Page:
Impact Analysis—Potential impacts to minority and low-income populations would mostly consist of radiological effects, however radiation doses from continued operations associated with the license renewal are expected to continue at current levels, and would be well below regulatory limits.

Based on this information and the analysis of human health and environmental impacts presented in this environmental assessment, the NRC staff concludes that the proposed action would not have disproportionately high and adverse human health and environmental effects on minority and low-income populations residing in the vicinity of the PSBR.

Environmental Impacts of the Alternatives to the Proposed Action

As an alternative to license renewal, the NRC staff considered denial of the proposed action. If the Commission denied the application for license renewal, facility operations would end and decommissioning would be required. The NRC staff notes that, even with a renewed license, the PSBR will eventually require decommissioning, at which time the environmental effects of decommissioning will occur. Decommissioning will be conducted in accordance with an NRC-approved decommissioning plan which will require a separate environmental review under 10 CFR 51.21. Cessation of facility operations would reduce radioactive effluents. However, as previously discussed in this environmental assessment, radioactive effluents resulting from facility operations constitute only a small fraction of the applicable regulatory limits. Therefore, the environmental impacts of license renewal and denial of the application for license renewal are similar. In addition, denial of the application for license renewal would cause the benefits of teaching, research, and services provided by facility operation to be lost.

Alternative Use of Resources

The proposed action does not involve the use of any different resources or significant quantities of resources beyond those previously considered in the issuance of Amendment No. 23 to Facility Operating License No. R-2 for the Penn State Breazeale Reactor dated January 27, 1986, which renewed the Facility Operating License for a period of 20 years.

Agencies and Persons Consulted

In accordance with the agency's stated policy, on September 28, 2009, the staff consulted with the State Liaison Officer regarding the environmental impact of the proposed action. The consultation involved a thorough explanation of the environmental review, the details of this environmental assessment, and the NRC staff's findings. The State official stated the he understood the NRC review and had no comments regarding the proposed action. The State official did comment on the designation of the PSBR as an ANS Nuclear Historic Landmark. The comment was informational in nature and the NRC staff responded by including this information in this environmental assessment and noting that continued operation of the facility will not adversely impact the ANS Nuclear Historic Landmark designation.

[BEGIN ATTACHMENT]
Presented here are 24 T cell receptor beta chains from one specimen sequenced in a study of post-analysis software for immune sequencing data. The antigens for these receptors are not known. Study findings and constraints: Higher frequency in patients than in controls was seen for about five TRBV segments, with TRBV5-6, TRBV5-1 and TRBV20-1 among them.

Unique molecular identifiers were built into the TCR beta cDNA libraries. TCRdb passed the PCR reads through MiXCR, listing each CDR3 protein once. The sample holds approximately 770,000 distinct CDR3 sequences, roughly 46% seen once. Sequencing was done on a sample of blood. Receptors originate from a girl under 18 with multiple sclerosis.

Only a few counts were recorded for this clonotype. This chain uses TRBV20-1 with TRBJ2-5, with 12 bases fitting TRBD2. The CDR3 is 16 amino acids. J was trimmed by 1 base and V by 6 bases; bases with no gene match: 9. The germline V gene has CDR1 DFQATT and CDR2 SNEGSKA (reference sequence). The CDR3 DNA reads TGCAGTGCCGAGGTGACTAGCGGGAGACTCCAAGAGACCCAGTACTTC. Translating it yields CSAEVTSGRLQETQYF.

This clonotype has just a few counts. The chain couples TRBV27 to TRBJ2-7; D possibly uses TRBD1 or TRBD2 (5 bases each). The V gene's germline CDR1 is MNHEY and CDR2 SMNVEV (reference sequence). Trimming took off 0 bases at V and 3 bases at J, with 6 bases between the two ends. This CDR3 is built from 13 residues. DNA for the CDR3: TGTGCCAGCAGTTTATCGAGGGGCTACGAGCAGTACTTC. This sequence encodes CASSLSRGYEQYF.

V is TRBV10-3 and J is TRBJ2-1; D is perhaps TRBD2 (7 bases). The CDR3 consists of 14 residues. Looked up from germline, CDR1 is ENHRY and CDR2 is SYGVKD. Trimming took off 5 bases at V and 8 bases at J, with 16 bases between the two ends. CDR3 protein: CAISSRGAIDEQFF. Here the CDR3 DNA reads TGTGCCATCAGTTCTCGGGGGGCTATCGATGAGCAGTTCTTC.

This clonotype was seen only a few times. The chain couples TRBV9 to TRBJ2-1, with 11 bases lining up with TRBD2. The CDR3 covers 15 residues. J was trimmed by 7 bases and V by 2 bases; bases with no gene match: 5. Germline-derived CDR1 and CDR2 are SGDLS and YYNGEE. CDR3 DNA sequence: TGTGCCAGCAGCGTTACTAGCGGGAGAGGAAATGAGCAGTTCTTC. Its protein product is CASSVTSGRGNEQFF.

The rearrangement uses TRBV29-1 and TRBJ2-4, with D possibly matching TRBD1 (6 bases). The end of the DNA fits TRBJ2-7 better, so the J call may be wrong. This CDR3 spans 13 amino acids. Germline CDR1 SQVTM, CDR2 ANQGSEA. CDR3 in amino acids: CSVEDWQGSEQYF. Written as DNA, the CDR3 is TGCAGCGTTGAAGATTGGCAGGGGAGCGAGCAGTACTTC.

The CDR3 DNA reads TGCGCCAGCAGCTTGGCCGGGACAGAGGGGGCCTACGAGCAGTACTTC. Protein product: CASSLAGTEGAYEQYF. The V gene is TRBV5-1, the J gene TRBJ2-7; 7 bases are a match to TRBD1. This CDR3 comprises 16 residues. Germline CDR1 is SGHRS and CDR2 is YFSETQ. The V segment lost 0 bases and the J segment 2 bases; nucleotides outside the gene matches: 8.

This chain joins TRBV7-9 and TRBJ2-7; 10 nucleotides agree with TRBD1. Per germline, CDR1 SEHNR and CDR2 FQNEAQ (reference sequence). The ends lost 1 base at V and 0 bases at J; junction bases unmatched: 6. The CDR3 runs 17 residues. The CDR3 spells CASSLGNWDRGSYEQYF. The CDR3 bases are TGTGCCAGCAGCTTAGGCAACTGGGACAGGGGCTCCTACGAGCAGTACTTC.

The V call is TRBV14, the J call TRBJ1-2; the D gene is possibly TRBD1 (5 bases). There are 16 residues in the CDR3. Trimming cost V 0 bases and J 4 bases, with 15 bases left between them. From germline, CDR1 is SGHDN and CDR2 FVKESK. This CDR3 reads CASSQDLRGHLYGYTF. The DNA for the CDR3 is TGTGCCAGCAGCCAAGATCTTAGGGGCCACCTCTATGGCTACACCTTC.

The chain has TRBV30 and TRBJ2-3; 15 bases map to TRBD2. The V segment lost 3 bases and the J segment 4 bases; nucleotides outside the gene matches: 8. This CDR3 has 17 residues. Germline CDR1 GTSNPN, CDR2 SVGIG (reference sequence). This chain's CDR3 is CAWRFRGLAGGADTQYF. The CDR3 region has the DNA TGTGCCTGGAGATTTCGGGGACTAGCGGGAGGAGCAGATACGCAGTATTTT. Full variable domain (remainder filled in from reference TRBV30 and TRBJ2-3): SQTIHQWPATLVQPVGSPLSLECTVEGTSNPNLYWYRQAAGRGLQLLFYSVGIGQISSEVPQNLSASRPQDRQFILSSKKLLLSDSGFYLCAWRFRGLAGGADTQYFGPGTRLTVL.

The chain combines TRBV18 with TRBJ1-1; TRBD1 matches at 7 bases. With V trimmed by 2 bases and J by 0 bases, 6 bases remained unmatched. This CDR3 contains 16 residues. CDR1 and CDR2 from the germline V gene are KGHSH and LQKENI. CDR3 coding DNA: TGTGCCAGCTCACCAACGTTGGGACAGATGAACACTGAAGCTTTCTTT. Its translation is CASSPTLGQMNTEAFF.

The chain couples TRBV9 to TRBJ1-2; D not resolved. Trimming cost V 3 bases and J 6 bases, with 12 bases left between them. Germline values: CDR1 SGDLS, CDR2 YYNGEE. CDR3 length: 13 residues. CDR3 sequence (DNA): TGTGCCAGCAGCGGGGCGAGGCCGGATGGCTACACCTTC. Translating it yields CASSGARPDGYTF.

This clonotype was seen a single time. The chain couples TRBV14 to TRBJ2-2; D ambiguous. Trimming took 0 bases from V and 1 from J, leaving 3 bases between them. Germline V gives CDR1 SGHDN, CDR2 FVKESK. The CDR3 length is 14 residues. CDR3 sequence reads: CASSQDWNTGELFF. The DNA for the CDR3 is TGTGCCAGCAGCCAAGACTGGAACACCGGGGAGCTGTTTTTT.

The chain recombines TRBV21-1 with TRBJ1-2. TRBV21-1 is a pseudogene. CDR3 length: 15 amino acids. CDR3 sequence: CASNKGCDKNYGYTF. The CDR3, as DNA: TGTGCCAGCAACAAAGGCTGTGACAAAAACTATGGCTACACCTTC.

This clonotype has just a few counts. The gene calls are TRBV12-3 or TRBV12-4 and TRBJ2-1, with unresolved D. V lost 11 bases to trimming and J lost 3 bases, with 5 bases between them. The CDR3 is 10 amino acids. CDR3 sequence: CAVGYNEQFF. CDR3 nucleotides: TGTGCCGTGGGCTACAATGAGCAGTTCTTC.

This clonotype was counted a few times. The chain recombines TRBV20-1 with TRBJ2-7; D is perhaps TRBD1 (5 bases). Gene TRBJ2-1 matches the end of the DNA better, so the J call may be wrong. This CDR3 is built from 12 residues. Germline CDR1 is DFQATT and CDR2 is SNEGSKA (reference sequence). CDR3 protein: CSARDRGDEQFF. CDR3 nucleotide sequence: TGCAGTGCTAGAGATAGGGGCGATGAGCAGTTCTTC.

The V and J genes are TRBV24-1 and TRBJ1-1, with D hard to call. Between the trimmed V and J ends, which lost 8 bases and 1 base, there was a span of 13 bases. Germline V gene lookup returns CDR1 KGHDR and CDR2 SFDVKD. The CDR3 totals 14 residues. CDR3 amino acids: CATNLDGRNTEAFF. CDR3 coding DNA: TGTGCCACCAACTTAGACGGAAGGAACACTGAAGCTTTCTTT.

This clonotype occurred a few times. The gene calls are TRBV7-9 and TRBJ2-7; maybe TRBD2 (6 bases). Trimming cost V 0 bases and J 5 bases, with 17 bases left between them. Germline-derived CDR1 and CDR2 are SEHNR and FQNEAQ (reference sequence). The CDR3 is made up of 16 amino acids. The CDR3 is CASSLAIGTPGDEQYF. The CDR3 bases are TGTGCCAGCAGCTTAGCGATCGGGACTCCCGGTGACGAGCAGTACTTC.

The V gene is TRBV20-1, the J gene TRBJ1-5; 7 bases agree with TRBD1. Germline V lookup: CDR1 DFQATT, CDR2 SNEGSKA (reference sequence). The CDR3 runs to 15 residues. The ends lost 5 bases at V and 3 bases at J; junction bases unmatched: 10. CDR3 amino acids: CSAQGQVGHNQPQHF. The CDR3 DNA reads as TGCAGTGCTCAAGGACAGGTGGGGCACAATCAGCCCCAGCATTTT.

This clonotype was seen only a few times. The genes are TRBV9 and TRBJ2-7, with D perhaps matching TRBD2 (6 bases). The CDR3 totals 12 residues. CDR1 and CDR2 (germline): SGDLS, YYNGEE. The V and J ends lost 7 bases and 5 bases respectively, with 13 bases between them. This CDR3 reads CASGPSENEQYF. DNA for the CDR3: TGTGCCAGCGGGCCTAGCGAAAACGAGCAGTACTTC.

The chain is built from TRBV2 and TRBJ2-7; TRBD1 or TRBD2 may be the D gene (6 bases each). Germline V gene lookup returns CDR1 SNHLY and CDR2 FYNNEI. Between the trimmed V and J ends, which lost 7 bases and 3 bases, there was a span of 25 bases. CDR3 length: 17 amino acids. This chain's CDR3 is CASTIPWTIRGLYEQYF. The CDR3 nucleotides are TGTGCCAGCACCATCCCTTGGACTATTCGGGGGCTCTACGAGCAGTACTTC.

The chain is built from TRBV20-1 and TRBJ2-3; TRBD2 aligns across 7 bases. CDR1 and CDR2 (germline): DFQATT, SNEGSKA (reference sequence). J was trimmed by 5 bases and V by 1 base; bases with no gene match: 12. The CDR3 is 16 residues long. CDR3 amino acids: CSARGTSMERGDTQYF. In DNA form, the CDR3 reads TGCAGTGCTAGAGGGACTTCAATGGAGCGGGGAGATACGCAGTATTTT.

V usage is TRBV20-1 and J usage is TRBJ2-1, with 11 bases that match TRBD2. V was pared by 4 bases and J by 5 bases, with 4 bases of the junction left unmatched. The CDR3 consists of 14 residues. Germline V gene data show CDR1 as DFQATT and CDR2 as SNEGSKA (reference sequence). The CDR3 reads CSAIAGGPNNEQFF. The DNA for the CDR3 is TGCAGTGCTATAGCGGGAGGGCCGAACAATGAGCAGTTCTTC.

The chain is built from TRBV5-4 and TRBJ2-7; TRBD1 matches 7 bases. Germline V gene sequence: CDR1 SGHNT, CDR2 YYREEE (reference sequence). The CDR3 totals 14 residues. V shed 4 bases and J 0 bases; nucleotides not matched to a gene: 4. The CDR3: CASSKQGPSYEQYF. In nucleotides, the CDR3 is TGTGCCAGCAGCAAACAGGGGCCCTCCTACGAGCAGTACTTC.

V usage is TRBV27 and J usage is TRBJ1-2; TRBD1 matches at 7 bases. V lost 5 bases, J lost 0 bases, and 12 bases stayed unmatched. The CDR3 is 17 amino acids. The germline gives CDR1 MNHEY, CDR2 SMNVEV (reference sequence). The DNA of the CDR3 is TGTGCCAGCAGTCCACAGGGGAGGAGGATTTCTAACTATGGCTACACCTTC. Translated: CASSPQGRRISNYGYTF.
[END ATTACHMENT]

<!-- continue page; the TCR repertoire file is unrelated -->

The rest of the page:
Finding of No Significant Impact

On the basis of the environmental assessment, the NRC concludes that the proposed action will not have a significant effect on the quality of the human environment. Accordingly, the NRC has determined not to prepare an environmental impact statement for the proposed action.

For further details with respect to the proposed action, see the licensee's letter dated December 6, 2005 (ML091250487), as supplemented by letters dated October 31, 2008 (ML092650603); and April 2 (ML093030395), June 11 (ML092030312), September 1 (ML092580215), and October 21, 2009 (ML092990409). Documents may be examined, and/or copied for a fee, at the NRC's Public Document Room (PDR), located at One White Flint North, 11555 Rockville Pike (first floor), Rockville, Maryland. Publicly available records will be accessible electronically from the Agencywide Documents Access and Management System (ADAMS) Public Electronic Reading Room on the NRC Web site http://www.nrc.gov/​reading-rm/​adams.html. Persons who do not have access to ADAMS or who encounter problems in accessing the documents located in ADAMS should contact the NRC PDR Reference staff at 1-800-397-4209, or 301-415-4737, or send an e-mail to pdr@nrc.gov.

Start Signature

Dated at Rockville, Maryland, this 4th day of November 2009.

For the Nuclear Regulatory Commission.

Linh Tran,

Senior Project Manager, Research and Test Reactors Branch A, Division of Policy and Rulemaking, Office of Nuclear Reactor Regulation.

End Signature End Preamble

[FR Doc. E9-27282 Filed 11-10-09; 8:45 am]

BILLING CODE 7590-01-P